Connected Cars – the next digital battleground

2014 was a landmark year for the motor industry as we reached one billion cars on the roads globally.  When you think as well that many of those drivers will be using smart devices, you start to understand how the “Internet of things” has the potential to transform the automotive industry, just as the internet has disrupted and reshaped so many other industries – from retail, to finance and entertainment.

That’s why, today, billions are being invested in what is seen as the next digital battleground – the car.

Connectivity provides endless opportunity

The usage areas of connectivity are vast and the possibilities seem endless. In the US, the industry is currently looking at how cars should communicate with each other, vehicle to vehicle. This means cars would be able to brake to avoid crashes, give warnings ahead on the road and relate the vehicle to the surrounding infrastructure.

Another area where connectivity could potentially transform the market is the creation of autonomous cars. Google are currently doing trials in San Francisco, where one of the test drivers is a blind man!

Connectivity could not only drive cars, but also make driving itself easier and more enjoyable. Tesla has developed software that enables the driver to program the car to park itself via a smartphone or even pick up the driver from his front door. And Audi have shown videos of cars that can drop their drivers off at a car park before they find a space.

Another example of ingenious ways of using connectivity is Volvo in Sweden, who is currently trialing a service where the delivery of parcels is connected to your car. So parcels are delivered to where your car is, a smart phone application allows the owner to open and close the boot remotely, so the delivery driver can drop the package off.

Regulation drives connectivity too. For example, cars in the EU will have to be “e-call” compliant from 2018 onwards. One of the implications of this is that manufacturers will need to include technology that enables cars to call emergency services automatically in the event of a crash.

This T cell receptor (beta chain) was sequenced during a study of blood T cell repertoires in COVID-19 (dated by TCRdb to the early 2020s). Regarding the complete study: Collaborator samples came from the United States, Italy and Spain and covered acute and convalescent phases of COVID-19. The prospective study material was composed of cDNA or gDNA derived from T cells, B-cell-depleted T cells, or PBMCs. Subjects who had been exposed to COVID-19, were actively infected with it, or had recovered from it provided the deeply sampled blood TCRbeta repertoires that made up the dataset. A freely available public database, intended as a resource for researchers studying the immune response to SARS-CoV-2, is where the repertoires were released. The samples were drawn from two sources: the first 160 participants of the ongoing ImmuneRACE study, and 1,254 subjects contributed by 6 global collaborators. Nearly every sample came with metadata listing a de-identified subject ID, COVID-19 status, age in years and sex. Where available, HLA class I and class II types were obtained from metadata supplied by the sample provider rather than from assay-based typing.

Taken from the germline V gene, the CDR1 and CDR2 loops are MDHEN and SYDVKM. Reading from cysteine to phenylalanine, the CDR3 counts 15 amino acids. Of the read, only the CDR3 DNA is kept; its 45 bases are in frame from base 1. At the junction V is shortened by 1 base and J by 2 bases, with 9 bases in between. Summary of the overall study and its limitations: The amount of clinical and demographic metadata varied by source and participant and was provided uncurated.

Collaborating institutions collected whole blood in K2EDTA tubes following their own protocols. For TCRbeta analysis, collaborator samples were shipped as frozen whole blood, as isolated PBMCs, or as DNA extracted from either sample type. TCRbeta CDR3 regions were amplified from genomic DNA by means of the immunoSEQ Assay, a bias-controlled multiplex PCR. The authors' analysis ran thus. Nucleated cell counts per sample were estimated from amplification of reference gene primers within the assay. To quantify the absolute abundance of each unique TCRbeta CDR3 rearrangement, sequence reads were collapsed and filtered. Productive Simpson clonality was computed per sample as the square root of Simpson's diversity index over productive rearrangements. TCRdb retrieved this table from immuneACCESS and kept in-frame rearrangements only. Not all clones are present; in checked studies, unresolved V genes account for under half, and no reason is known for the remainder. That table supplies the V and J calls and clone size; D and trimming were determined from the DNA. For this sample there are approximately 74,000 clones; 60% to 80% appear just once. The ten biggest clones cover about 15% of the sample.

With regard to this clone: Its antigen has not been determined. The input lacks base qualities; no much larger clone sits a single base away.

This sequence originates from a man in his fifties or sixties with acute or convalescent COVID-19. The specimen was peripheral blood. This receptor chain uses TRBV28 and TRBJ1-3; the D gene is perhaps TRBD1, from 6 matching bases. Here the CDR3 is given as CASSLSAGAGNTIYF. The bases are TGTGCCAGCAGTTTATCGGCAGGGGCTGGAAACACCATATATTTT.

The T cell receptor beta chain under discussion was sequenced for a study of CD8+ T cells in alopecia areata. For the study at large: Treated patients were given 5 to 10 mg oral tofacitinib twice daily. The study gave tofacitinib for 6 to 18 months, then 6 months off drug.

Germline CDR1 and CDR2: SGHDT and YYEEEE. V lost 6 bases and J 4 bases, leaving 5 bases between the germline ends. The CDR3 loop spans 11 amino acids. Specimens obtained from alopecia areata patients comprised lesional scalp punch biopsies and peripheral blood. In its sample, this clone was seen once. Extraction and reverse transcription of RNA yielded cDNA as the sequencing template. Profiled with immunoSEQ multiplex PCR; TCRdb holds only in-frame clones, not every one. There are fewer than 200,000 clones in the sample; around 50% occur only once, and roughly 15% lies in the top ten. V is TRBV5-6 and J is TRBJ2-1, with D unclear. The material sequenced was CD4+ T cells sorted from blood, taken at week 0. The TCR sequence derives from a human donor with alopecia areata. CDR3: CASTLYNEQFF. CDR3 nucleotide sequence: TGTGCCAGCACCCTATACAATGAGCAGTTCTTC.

Similarly, connectivity can provide practical solutions to existing issues.  A number of car manufacturers have introduced remote vehicle diagnostics.  They can identify potential issues with their cars at an early stage, allowing them to avoid expensive and damaging large scale recalls. They use this information to proactively communicate with customers as soon as they see that some intervention is required on the car.

‘’After Market” connected’ cars – another area of growth

It is however important to remember that all cars won’t become connected at once. In five years’ time, despite the increased prevalence of connected cars, the majority of cars on the road will still be ‘’normal cars’’. There are, however, services which are growing in demand that require connectivity. When connectivity  isn’t built into the car itself, there are “After Market” devices that can be retrofitted to provide it.

Examples of such services are usage based insurance, stolen vehicle recovery and vehicle tracking services.  The market for these products is expected to peak in 2018/2019 with more than 65 million cars likely to be connected with these types of devices. Governments in various parts of the world are also drivers of this kind of connectivity – Brazil for example is putting regulation in place to help combat car theft.

Soon – connectivity will be expected

Together, the market for after-market connected cars and connected cars make up a big opportunity across the industry as a whole. When looking at recent reports, it is estimated that the by end of 2015, more than half of all new cars built will have connectivity embedded. And by 2016/17 we’ll have reached a critical tipping point – by which time, car manufacturers who don’t offer connected technology will be negatively differentiated from the competition.